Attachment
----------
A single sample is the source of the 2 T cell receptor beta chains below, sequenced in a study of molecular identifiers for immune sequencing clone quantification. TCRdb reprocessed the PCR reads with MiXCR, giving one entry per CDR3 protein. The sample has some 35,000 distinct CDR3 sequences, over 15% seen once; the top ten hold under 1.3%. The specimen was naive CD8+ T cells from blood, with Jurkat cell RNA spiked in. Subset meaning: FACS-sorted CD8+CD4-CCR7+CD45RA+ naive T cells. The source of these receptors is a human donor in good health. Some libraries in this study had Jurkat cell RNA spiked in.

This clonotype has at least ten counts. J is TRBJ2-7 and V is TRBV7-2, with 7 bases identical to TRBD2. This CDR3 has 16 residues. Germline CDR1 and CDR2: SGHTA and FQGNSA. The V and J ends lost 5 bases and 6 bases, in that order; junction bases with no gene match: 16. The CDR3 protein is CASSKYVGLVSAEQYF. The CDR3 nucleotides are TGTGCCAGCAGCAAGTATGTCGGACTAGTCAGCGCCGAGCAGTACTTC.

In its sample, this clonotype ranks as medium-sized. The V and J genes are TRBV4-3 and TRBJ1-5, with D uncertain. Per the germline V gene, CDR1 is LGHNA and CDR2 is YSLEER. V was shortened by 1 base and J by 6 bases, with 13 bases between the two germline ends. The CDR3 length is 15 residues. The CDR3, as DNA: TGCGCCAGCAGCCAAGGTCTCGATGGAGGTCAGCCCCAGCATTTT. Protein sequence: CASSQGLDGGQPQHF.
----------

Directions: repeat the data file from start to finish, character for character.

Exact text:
A single sample is the source of the 2 T cell receptor beta chains below, sequenced in a study of molecular identifiers for immune sequencing clone quantification. TCRdb reprocessed the PCR reads with MiXCR, giving one entry per CDR3 protein. The sample has some 35,000 distinct CDR3 sequences, over 15% seen once; the top ten hold under 1.3%. The specimen was naive CD8+ T cells from blood, with Jurkat cell RNA spiked in. Subset meaning: FACS-sorted CD8+CD4-CCR7+CD45RA+ naive T cells. The source of these receptors is a human donor in good health. Some libraries in this study had Jurkat cell RNA spiked in.

This clonotype has at least ten counts. J is TRBJ2-7 and V is TRBV7-2, with 7 bases identical to TRBD2. This CDR3 has 16 residues. Germline CDR1 and CDR2: SGHTA and FQGNSA. The V and J ends lost 5 bases and 6 bases, in that order; junction bases with no gene match: 16. The CDR3 protein is CASSKYVGLVSAEQYF. The CDR3 nucleotides are TGTGCCAGCAGCAAGTATGTCGGACTAGTCAGCGCCGAGCAGTACTTC.

In its sample, this clonotype ranks as medium-sized. The V and J genes are TRBV4-3 and TRBJ1-5, with D uncertain. Per the germline V gene, CDR1 is LGHNA and CDR2 is YSLEER. V was shortened by 1 base and J by 6 bases, with 13 bases between the two germline ends. The CDR3 length is 15 residues. The CDR3, as DNA: TGCGCCAGCAGCCAAGGTCTCGATGGAGGTCAGCCCCAGCATTTT. Protein sequence: CASSQGLDGGQPQHF.